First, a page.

- South American Camelids are receiving increased interest not only in South America but also on a worldwide scale. They possess some unique features such as their fine fibre and their high adaptivity to many climatic regions across the world. Apart from the important productive aspects, their physical attractiveness also makes them popular as pet animals. However there are still many gaps in the scientific literature with regard to South American Camelids. This collection of papers brings experience of both South American and European experts together. It considers current trends in reproduction, nutrition, health, fibre morphology and genetics and discusses as new topic aspects of the potential of meat production and commercialization in South America. The particular advantages of South American Camelids for the sustainable use of fragile ecosystems with native pastures are outlined. Round tables discussions focus on the interaction between wild and domestic species, the management of alpaca populations outside of South America and health aspects under European conditions. South American Research is aimed at scientists and animal breeders as well as students studying veterinary, animal and applied biological sciences.
- But I was caught off guard by a recent question posed by a patron at our Guest House when they asked: “Do you have much competition?” I had to pause, as it spoke volumes to me concerning how we, the alpaca industry, have created our image, not through spoken words, but rather in our actions. Instead, I smiled through gritted teeth and told her yes, I had much competition. And then I told her about my opponents. I have to compete with synthetic fibers. I have to compete with the cheap manufacture. I have to compete with chemically altered “natural” fibers. I have to compete using an animal that takes long to see genetic improvement.
Alpaca Fleece Length Attributes for Processing and the Relationship with Assessment in the Show RingA discussion on aligning show ring standards to suri alpaca fiber processors needs and abilities in Australia.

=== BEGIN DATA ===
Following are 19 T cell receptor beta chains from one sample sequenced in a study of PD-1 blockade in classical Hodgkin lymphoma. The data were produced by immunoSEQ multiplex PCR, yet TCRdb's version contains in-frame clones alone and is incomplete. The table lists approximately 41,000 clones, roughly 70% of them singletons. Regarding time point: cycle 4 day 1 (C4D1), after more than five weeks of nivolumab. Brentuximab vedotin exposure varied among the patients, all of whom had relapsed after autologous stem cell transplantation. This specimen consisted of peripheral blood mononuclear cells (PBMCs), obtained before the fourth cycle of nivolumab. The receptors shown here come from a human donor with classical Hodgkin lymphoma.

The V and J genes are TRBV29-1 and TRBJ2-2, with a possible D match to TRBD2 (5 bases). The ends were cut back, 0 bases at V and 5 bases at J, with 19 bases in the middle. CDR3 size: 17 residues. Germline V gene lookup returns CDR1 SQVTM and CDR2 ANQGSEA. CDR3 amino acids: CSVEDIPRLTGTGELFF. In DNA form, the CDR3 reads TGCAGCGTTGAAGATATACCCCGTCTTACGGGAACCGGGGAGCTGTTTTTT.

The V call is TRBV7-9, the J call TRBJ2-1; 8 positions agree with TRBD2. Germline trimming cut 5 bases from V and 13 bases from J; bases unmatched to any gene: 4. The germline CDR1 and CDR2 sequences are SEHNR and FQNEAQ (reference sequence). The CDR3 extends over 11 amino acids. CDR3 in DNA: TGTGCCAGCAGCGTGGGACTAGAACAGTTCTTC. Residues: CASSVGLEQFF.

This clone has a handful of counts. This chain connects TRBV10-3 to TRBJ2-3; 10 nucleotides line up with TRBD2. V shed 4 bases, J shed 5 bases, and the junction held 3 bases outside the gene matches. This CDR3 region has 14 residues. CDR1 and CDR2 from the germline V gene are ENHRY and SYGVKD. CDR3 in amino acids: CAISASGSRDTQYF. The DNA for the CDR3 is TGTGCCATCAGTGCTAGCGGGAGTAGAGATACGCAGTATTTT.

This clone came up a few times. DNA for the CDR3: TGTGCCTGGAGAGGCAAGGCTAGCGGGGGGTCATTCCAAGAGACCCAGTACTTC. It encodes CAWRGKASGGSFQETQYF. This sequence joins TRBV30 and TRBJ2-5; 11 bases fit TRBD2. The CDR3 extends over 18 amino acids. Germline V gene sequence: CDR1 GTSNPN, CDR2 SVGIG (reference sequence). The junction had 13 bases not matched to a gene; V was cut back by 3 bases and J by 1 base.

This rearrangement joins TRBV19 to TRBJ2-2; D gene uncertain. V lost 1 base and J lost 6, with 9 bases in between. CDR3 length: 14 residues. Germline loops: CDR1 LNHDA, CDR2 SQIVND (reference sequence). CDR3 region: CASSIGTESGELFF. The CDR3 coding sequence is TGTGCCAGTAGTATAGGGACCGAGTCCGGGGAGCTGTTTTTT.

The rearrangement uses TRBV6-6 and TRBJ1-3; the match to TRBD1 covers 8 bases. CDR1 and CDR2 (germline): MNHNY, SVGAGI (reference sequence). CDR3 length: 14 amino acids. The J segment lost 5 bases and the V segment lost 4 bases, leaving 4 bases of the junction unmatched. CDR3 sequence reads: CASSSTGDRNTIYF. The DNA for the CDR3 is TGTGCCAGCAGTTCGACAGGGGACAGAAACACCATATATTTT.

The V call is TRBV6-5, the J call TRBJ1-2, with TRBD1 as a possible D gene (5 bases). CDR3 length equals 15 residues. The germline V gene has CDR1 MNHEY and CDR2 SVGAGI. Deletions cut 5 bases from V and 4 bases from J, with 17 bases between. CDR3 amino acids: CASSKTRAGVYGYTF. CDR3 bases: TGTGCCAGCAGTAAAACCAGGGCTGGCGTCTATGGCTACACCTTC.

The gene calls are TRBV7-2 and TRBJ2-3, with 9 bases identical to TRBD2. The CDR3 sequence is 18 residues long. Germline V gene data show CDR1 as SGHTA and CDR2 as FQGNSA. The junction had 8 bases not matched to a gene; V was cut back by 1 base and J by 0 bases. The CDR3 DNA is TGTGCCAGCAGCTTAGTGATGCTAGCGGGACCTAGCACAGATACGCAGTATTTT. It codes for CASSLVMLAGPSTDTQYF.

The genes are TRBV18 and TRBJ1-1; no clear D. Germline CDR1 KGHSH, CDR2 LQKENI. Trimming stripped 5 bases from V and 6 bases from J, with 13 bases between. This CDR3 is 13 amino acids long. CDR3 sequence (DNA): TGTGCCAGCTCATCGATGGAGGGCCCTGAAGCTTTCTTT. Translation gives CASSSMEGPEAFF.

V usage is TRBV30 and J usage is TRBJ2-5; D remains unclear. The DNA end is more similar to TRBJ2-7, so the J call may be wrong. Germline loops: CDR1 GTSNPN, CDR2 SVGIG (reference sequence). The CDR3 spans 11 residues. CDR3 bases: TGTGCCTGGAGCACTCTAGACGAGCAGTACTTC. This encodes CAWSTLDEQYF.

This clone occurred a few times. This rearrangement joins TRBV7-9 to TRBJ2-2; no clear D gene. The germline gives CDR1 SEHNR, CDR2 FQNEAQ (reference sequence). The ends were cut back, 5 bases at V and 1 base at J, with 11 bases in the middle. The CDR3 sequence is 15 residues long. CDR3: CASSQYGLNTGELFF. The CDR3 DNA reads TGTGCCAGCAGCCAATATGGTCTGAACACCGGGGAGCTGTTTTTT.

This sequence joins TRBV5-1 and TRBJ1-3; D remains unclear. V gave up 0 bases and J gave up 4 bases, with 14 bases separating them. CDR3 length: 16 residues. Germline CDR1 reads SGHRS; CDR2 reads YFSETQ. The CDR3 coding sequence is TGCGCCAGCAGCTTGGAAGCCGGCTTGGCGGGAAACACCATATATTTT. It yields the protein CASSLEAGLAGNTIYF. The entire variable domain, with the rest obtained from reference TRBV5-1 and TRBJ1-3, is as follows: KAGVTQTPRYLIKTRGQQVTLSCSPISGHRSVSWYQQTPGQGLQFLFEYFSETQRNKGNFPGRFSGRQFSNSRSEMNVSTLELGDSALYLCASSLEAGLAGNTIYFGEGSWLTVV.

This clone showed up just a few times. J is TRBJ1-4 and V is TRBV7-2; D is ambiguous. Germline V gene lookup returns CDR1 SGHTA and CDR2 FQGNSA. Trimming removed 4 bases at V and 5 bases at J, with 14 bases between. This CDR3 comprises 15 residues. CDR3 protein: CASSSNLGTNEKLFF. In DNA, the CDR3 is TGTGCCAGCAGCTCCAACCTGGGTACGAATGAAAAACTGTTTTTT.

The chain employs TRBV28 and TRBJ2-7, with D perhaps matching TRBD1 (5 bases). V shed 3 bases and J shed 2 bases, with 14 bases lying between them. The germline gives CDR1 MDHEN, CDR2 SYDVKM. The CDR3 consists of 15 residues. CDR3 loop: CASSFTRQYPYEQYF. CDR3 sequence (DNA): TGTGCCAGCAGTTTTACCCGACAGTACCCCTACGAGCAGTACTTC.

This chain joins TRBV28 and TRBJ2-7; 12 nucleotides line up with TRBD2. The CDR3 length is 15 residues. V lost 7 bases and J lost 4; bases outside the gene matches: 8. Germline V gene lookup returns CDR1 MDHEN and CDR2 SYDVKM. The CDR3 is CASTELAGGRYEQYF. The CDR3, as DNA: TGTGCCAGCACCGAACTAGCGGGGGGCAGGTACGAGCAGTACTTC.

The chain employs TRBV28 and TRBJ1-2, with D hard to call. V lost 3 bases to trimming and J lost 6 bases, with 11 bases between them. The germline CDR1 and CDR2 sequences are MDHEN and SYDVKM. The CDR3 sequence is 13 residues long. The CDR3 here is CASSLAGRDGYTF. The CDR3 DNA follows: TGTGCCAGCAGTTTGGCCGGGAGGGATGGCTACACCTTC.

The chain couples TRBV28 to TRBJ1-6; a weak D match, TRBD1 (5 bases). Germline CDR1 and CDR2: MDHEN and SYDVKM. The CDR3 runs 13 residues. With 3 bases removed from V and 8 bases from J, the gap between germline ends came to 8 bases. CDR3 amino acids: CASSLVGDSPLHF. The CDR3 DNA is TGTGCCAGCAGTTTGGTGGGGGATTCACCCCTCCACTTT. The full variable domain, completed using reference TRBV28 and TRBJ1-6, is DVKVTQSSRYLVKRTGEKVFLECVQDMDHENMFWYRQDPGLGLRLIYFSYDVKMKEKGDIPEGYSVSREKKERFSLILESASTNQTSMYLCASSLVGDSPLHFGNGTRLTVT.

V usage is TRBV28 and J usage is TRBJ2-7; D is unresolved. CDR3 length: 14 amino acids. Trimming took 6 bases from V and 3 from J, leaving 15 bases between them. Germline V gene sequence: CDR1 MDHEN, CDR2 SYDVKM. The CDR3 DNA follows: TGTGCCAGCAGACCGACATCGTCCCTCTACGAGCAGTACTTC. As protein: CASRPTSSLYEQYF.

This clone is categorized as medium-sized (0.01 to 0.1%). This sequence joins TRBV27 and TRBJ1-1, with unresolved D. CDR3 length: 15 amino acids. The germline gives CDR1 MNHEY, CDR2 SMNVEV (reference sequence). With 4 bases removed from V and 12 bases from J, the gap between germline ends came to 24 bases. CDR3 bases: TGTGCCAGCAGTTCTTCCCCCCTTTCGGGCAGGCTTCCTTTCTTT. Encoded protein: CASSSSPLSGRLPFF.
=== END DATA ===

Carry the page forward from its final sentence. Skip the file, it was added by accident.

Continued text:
The Effect of Age, Fleece Weight, Fibre Diameter and Live Weight on the Relative Value of Australian Alpaca FleecesThe impact of commercially important alpaca fibre production and quality attributes on the relative economic value of alpaca fibre production was investigated. Fleeces from five farms in southern Australia (n = 1100) were measured using mid side samples and standard tests and were assigned a relative economic value based on an analysis of market price data. The total relative economic value increased with increasing greasy fleece weight and with increasing saddle weight up 2.5 kg. Total relative economic value declined as mean fibre diameter increased above 23μm, increasing live weight above 60 kg and with increasing age above 2 years for Huacaya and 3 years for Suri. The relative economic returns from fleece production of Huacaya and Suri breeds was similar. The main drivers of economic value for Australian alpaca fleece production are lower mean fibre diameter and increasing fleece weight. Higher economic value for fleece was associated with younger and lighter animals. This work provides a method to assign an economic value to alpaca fleeces thus enabling animal selection based on international commercial economic values.
- A snapshot of the Australian alpaca industry of 2006 and an interesting comparison to the industry today, both in Australia and the US in terms of what we are and where we need to go.